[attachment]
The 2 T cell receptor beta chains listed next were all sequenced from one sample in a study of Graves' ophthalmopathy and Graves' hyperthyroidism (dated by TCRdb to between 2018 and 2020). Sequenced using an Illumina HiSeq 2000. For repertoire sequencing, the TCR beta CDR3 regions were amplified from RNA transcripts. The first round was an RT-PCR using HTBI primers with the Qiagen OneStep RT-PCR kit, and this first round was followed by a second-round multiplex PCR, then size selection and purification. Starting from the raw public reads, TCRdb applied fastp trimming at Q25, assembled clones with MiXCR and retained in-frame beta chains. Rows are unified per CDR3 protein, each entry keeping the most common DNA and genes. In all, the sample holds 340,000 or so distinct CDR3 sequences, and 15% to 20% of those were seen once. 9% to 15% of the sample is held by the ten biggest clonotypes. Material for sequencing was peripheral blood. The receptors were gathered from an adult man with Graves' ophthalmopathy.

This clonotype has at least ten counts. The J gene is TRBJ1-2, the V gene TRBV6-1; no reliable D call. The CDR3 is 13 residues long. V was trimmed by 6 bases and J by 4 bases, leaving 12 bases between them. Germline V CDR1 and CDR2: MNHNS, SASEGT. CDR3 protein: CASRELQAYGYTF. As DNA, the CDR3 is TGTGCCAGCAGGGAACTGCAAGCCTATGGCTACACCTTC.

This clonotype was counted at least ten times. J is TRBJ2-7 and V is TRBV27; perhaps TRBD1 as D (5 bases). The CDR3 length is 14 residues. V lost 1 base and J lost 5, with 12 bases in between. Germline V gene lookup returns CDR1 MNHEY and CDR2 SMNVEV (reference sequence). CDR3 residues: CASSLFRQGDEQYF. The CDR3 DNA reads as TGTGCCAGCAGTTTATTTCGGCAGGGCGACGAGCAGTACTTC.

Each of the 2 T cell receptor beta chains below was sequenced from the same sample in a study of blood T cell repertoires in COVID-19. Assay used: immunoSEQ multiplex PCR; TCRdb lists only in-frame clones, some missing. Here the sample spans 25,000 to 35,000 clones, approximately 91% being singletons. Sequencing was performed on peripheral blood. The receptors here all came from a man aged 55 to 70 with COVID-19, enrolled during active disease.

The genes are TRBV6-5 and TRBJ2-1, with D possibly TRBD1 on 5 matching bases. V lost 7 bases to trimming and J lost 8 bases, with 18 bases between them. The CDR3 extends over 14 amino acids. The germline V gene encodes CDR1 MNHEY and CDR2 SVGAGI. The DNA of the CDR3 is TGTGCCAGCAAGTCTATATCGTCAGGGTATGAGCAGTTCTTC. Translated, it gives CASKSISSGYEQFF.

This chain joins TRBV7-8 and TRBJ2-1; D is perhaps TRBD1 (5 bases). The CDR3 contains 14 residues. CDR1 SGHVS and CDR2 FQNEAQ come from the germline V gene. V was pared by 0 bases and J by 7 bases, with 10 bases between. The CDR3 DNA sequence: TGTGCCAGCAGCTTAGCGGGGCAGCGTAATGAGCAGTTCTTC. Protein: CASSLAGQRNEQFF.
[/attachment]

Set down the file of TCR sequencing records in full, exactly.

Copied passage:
The 2 T cell receptor beta chains listed next were all sequenced from one sample in a study of Graves' ophthalmopathy and Graves' hyperthyroidism (dated by TCRdb to between 2018 and 2020). Sequenced using an Illumina HiSeq 2000. For repertoire sequencing, the TCR beta CDR3 regions were amplified from RNA transcripts. The first round was an RT-PCR using HTBI primers with the Qiagen OneStep RT-PCR kit, and this first round was followed by a second-round multiplex PCR, then size selection and purification. Starting from the raw public reads, TCRdb applied fastp trimming at Q25, assembled clones with MiXCR and retained in-frame beta chains. Rows are unified per CDR3 protein, each entry keeping the most common DNA and genes. In all, the sample holds 340,000 or so distinct CDR3 sequences, and 15% to 20% of those were seen once. 9% to 15% of the sample is held by the ten biggest clonotypes. Material for sequencing was peripheral blood. The receptors were gathered from an adult man with Graves' ophthalmopathy.

This clonotype has at least ten counts. The J gene is TRBJ1-2, the V gene TRBV6-1; no reliable D call. The CDR3 is 13 residues long. V was trimmed by 6 bases and J by 4 bases, leaving 12 bases between them. Germline V CDR1 and CDR2: MNHNS, SASEGT. CDR3 protein: CASRELQAYGYTF. As DNA, the CDR3 is TGTGCCAGCAGGGAACTGCAAGCCTATGGCTACACCTTC.

This clonotype was counted at least ten times. J is TRBJ2-7 and V is TRBV27; perhaps TRBD1 as D (5 bases). The CDR3 length is 14 residues. V lost 1 base and J lost 5, with 12 bases in between. Germline V gene lookup returns CDR1 MNHEY and CDR2 SMNVEV (reference sequence). CDR3 residues: CASSLFRQGDEQYF. The CDR3 DNA reads as TGTGCCAGCAGTTTATTTCGGCAGGGCGACGAGCAGTACTTC.

Each of the 2 T cell receptor beta chains below was sequenced from the same sample in a study of blood T cell repertoires in COVID-19. Assay used: immunoSEQ multiplex PCR; TCRdb lists only in-frame clones, some missing. Here the sample spans 25,000 to 35,000 clones, approximately 91% being singletons. Sequencing was performed on peripheral blood. The receptors here all came from a man aged 55 to 70 with COVID-19, enrolled during active disease.

The genes are TRBV6-5 and TRBJ2-1, with D possibly TRBD1 on 5 matching bases. V lost 7 bases to trimming and J lost 8 bases, with 18 bases between them. The CDR3 extends over 14 amino acids. The germline V gene encodes CDR1 MNHEY and CDR2 SVGAGI. The DNA of the CDR3 is TGTGCCAGCAAGTCTATATCGTCAGGGTATGAGCAGTTCTTC. Translated, it gives CASKSISSGYEQFF.

This chain joins TRBV7-8 and TRBJ2-1; D is perhaps TRBD1 (5 bases). The CDR3 contains 14 residues. CDR1 SGHVS and CDR2 FQNEAQ come from the germline V gene. V was pared by 0 bases and J by 7 bases, with 10 bases between. The CDR3 DNA sequence: TGTGCCAGCAGCTTAGCGGGGCAGCGTAATGAGCAGTTCTTC. Protein: CASSLAGQRNEQFF.